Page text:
Duquesne University's Advanced Practice Specialties are Key Add-Ons to Web-Based MSN

Nursing Masters Offer RNs Career Mobility

There are two ways in which nursing students may pursue the online Masters of Science in Nursing degree: as a straightforward MSN program or via the RN to BSN/MSN program. The latter allows two-year RNs that complete their Bachelors of Science in Nursing with a 3.0 GPA or higher, the opportunity to abbreviate the MSN with courses already earned toward the degree.

Essential MSN

The MSN degree, regardless of degree track, is becoming one of the more sought after nursing credentials. Experienced staff nurses have found a growing mid- to upper management job level just begging for the expertise of nursing professionals. The growing national nursing shortage also drives the demand for advanced practice nurses. Nurse educators, alone, comprise one of the most needful professionals. One of the systemic components of the nursing shortage is higher education's inability to place enough educators into classrooms with nursing students. Instead, scores of nursing candidates have been turned away, put on waiting lists until nursing programs can again handle the load.

The online MSN is designed by DU nurse faculty and is accredited by the Commission on Collegiate Nursing Education. The foundation of the program is built on a curriculum that includes: nursing research, advanced nursing theory, healthcare bioethics, advanced nursing assessment, and APN pharmacology. There is also a hands-on clinical practice that online students may complete locally with a program-approved preceptor.

Advanced Practice Specialties

Because Masters of Science in Nursing students are studying for advanced practice specialties, DU requires the initial core courses and then asks MSN candidates to choose one of six APN specialties:

  • Acute Care Clinical Nurse Specialist receives intensive training in advanced care and assessment of acute patients and their families. This patient population encompasses a wide variety of very ill patients. CNSs have much more latitude and autonomy than do staff RNs. Their skills allow them intensive, one-on-one care, opportunity to develop and plan short-term and long-term care plans that may incorporate integrative therapies and healthcare solutions. Acute Care MSNs are prepared to credential as Critical Care Clinical Nurse Specialists, or Advanced Practice RNs.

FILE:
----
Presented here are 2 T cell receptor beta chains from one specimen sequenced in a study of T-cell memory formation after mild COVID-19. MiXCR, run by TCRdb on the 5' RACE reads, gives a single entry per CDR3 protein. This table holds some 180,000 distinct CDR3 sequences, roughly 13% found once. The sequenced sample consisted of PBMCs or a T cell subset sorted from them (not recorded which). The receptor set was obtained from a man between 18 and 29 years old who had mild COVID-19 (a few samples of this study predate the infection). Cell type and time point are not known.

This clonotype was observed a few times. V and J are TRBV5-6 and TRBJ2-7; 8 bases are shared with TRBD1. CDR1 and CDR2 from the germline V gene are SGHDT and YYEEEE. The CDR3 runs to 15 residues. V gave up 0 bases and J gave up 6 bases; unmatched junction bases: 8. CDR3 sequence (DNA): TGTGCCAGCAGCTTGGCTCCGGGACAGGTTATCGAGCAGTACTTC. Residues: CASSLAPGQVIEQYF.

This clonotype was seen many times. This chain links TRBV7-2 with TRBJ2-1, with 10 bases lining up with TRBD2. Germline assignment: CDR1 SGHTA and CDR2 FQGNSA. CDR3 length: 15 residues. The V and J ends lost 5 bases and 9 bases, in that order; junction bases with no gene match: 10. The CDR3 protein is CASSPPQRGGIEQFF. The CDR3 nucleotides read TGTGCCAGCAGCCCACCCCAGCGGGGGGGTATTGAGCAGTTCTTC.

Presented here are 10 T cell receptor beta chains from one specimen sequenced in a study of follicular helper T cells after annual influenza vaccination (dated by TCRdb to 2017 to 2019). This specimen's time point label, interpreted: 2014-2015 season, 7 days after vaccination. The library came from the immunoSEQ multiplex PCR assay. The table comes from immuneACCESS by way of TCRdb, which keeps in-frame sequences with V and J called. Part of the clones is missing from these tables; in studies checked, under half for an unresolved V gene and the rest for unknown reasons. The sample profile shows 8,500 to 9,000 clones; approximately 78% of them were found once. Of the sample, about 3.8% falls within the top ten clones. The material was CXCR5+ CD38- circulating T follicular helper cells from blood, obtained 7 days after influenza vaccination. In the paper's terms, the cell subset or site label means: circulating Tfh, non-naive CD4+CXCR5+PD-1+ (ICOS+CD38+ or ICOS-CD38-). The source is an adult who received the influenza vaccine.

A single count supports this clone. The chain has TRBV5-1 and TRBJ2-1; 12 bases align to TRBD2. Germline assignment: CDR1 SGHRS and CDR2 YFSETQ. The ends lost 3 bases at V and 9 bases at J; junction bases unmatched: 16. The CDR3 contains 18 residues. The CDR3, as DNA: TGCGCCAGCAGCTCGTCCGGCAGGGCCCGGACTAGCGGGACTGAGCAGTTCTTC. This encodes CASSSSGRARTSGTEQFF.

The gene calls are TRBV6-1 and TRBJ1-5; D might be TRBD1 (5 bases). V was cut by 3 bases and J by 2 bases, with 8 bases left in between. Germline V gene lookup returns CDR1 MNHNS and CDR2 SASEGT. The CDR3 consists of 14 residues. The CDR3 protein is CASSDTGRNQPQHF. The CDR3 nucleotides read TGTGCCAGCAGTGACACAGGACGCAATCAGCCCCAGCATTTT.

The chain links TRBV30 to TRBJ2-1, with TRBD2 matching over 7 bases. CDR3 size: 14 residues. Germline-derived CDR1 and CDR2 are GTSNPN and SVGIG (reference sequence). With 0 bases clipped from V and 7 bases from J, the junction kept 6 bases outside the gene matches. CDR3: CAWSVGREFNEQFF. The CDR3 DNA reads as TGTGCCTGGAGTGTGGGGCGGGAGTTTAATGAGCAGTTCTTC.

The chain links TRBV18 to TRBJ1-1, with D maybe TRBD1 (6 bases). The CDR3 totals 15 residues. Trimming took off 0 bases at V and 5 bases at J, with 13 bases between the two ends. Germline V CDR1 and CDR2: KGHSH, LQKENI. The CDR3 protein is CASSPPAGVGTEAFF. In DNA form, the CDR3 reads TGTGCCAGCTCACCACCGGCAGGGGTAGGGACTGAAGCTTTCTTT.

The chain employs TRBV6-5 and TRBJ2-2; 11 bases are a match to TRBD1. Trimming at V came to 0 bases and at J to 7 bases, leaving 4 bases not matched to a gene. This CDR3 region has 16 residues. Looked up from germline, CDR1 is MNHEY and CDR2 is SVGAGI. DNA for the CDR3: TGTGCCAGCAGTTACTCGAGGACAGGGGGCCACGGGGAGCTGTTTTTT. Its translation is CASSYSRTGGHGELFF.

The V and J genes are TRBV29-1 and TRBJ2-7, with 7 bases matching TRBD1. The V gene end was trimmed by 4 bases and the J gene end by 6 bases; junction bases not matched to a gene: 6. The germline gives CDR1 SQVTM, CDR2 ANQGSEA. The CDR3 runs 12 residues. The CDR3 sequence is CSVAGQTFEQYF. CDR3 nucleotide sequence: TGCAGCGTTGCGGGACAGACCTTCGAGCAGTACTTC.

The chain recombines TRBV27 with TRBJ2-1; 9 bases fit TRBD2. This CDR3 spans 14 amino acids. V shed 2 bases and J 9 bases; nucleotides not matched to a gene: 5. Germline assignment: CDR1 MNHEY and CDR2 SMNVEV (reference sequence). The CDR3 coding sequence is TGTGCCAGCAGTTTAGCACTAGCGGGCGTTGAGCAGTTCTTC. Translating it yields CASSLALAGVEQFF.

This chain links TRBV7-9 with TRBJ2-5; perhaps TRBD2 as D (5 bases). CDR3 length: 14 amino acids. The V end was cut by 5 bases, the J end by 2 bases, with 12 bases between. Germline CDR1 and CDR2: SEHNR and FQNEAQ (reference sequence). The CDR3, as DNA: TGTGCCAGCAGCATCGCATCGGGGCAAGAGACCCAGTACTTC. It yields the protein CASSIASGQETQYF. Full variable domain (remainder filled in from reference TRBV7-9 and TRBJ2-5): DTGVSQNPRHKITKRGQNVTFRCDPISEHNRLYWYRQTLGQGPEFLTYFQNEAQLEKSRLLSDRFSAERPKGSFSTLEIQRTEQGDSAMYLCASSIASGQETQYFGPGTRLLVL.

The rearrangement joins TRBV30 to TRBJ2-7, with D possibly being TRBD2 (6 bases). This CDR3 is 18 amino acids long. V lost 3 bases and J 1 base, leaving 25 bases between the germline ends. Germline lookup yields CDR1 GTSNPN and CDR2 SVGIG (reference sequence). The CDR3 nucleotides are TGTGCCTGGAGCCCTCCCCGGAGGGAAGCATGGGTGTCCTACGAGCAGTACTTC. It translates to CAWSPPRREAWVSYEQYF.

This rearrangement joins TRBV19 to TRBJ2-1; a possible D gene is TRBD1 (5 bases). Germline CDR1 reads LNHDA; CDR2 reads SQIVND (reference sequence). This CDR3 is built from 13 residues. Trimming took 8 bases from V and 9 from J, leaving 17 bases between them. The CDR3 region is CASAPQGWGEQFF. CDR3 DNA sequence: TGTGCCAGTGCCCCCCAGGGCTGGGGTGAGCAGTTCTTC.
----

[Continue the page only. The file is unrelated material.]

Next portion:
• Psychiatric/Mental Health Clinical Nurse Specialists are trained to work as advanced practice nurses in a patient care setting where they may be required to practice highly specialized assessment tactics, develop and apply customized care, and educate family as well as patients interrupted by mental health challenges.
  • Family Nurse Practitioners are trained to practice either independently or as part of a larger healthcare team. Nurse NPs may solicit patients, make their own assessments, develop diagnoses and treatments, educate and create long-term patient and family healthcare plans. NPs are very good when patients require intensive healthcare coordinator, counseling and general hands-on guidance. Family units differ; curriculum may include at-risk families and those in childbearing years.
  • Forensic Nurse MSNs lead a new generation of very specifically trained RNs-those that combine nursing skills with law enforcement by employing investigative methods to criminal, accident, and insurance cases. Specific coursework includes courtroom procedure, evidence collection and preservation, criminal law and ethics, and types of crime and criminals.
  • Nurse Administrators receive training that prepares them for the challenges faced by nurses in mid and upper level healthcare management. In many situations, nursing leaders must synthesize the demands of nursing with the needs of the healthcare system, and vice versa. Candidates learn organizational behavior, budgeting and finance for healthcare, and economics for health care systems.
  • Nurse Educators are prepared for a range of healthcare education and leadership positions. Not all Nurse educators teach in nursing programs; many fill jobs where they work with nursing departments to provide in-service and continuing education programs, or they may be employed in patient care settings where they act as educators for individuals and groups with complex and disruptive illnesses.

The online nursing program offers working professionals a unique opportunity to gain the career advantage they want, with the flexibility to study according to their own schedule. Outside of this convenience, though, adult learners respond more readily to specially designed curriculum that delivers more relevant and applicable skills.


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